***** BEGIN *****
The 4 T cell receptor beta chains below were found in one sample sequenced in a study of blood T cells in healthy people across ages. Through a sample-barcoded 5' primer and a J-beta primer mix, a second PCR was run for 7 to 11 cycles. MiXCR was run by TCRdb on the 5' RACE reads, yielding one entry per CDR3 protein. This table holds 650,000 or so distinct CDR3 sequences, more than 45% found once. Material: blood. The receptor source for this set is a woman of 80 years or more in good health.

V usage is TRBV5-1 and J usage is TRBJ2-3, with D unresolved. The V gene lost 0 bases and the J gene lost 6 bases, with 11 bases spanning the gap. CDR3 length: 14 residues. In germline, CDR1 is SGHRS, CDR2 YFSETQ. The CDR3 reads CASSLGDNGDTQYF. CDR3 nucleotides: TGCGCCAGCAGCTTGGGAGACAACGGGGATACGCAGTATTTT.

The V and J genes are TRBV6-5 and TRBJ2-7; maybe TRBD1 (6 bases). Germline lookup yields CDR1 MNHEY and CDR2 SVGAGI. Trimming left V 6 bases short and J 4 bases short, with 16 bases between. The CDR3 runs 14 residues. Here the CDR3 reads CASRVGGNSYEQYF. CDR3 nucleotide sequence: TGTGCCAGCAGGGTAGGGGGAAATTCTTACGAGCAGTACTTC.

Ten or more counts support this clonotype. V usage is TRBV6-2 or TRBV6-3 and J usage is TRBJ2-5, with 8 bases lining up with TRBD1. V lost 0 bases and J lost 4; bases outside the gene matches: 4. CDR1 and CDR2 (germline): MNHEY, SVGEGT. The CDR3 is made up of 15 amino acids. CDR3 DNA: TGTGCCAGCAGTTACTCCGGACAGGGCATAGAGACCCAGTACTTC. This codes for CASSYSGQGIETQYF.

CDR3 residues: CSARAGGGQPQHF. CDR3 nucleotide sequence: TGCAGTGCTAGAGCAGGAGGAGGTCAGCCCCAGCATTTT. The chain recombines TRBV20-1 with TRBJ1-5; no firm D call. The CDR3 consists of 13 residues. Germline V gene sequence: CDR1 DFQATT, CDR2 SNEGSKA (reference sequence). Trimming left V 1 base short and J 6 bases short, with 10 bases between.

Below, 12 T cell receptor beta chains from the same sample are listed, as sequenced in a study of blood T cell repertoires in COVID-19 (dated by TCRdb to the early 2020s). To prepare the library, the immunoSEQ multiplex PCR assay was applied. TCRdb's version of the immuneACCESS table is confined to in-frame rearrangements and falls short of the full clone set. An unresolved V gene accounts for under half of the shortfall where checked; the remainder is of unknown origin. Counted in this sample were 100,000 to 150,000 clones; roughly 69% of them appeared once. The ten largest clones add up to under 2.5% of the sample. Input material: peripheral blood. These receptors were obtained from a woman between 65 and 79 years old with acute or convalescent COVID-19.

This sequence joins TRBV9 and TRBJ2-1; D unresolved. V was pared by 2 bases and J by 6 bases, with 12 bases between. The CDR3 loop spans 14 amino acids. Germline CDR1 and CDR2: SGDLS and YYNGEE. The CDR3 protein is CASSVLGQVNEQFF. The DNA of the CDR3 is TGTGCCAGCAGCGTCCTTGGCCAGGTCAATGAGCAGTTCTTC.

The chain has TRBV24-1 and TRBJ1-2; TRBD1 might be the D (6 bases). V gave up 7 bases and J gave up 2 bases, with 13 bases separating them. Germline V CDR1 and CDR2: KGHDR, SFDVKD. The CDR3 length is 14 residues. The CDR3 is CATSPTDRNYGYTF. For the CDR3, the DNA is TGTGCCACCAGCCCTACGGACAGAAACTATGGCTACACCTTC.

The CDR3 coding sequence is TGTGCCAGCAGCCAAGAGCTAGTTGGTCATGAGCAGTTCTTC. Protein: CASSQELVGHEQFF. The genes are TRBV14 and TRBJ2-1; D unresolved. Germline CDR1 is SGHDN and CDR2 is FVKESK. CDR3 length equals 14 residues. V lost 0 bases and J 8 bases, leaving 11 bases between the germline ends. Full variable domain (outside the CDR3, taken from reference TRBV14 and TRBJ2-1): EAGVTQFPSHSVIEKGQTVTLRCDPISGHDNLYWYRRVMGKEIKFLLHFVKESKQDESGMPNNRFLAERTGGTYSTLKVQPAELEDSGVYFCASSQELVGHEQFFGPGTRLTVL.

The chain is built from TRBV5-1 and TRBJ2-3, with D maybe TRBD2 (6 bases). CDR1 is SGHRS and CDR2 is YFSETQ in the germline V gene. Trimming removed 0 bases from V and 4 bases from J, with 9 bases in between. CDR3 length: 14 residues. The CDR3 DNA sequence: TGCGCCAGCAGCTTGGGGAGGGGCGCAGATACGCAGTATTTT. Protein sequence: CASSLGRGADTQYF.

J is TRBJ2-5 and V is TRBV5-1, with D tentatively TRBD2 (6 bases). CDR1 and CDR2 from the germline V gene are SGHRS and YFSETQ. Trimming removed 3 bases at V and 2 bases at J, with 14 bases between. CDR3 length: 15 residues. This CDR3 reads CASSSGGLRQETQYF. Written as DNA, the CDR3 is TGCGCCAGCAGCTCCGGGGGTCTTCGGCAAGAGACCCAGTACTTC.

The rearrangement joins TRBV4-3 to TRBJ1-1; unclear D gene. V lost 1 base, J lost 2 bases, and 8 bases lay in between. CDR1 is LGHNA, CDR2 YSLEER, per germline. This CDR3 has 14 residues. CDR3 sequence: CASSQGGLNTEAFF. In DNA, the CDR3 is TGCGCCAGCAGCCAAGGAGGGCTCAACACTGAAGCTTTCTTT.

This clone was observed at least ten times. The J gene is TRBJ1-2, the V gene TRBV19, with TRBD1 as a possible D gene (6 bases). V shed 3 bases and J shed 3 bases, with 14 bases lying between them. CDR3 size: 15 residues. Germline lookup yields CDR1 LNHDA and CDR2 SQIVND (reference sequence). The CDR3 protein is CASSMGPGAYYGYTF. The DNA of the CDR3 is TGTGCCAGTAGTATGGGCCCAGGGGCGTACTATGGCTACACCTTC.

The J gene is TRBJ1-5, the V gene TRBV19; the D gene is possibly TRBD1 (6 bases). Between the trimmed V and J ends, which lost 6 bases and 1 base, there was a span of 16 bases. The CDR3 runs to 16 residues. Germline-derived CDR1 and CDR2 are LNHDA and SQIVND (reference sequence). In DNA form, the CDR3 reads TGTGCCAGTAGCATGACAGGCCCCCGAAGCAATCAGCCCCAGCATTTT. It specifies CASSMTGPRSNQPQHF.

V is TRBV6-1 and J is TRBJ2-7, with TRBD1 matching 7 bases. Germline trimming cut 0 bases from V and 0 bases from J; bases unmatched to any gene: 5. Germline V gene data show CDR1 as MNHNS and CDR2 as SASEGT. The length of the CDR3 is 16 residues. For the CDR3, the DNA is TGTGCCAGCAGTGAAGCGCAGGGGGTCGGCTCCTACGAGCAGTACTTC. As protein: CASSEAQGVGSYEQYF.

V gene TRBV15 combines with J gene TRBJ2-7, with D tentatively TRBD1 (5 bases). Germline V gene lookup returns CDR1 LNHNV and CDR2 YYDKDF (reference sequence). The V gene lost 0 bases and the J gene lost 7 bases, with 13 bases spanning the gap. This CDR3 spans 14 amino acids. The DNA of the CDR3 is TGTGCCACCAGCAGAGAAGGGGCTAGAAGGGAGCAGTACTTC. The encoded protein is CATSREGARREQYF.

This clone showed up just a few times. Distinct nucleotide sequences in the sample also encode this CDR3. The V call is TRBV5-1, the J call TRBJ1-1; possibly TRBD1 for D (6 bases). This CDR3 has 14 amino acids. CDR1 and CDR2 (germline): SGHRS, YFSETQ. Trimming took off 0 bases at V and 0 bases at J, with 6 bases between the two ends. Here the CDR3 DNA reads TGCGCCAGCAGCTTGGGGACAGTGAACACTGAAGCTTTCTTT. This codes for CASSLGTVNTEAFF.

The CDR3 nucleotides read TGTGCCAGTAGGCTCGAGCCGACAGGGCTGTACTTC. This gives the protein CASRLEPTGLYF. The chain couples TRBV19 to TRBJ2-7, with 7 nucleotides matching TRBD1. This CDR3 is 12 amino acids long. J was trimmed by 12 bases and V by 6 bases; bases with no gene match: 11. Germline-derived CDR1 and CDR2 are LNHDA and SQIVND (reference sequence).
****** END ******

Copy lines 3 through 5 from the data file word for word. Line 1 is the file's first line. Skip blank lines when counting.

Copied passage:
The V and J genes are TRBV6-5 and TRBJ2-7; maybe TRBD1 (6 bases). Germline lookup yields CDR1 MNHEY and CDR2 SVGAGI. Trimming left V 6 bases short and J 4 bases short, with 16 bases between. The CDR3 runs 14 residues. Here the CDR3 reads CASRVGGNSYEQYF. CDR3 nucleotide sequence: TGTGCCAGCAGGGTAGGGGGAAATTCTTACGAGCAGTACTTC.

Ten or more counts support this clonotype. V usage is TRBV6-2 or TRBV6-3 and J usage is TRBJ2-5, with 8 bases lining up with TRBD1. V lost 0 bases and J lost 4; bases outside the gene matches: 4. CDR1 and CDR2 (germline): MNHEY, SVGEGT. The CDR3 is made up of 15 amino acids. CDR3 DNA: TGTGCCAGCAGTTACTCCGGACAGGGCATAGAGACCCAGTACTTC. This codes for CASSYSGQGIETQYF.

CDR3 residues: CSARAGGGQPQHF. CDR3 nucleotide sequence: TGCAGTGCTAGAGCAGGAGGAGGTCAGCCCCAGCATTTT. The chain recombines TRBV20-1 with TRBJ1-5; no firm D call. The CDR3 consists of 13 residues. Germline V gene sequence: CDR1 DFQATT, CDR2 SNEGSKA (reference sequence). Trimming left V 1 base short and J 6 bases short, with 10 bases between.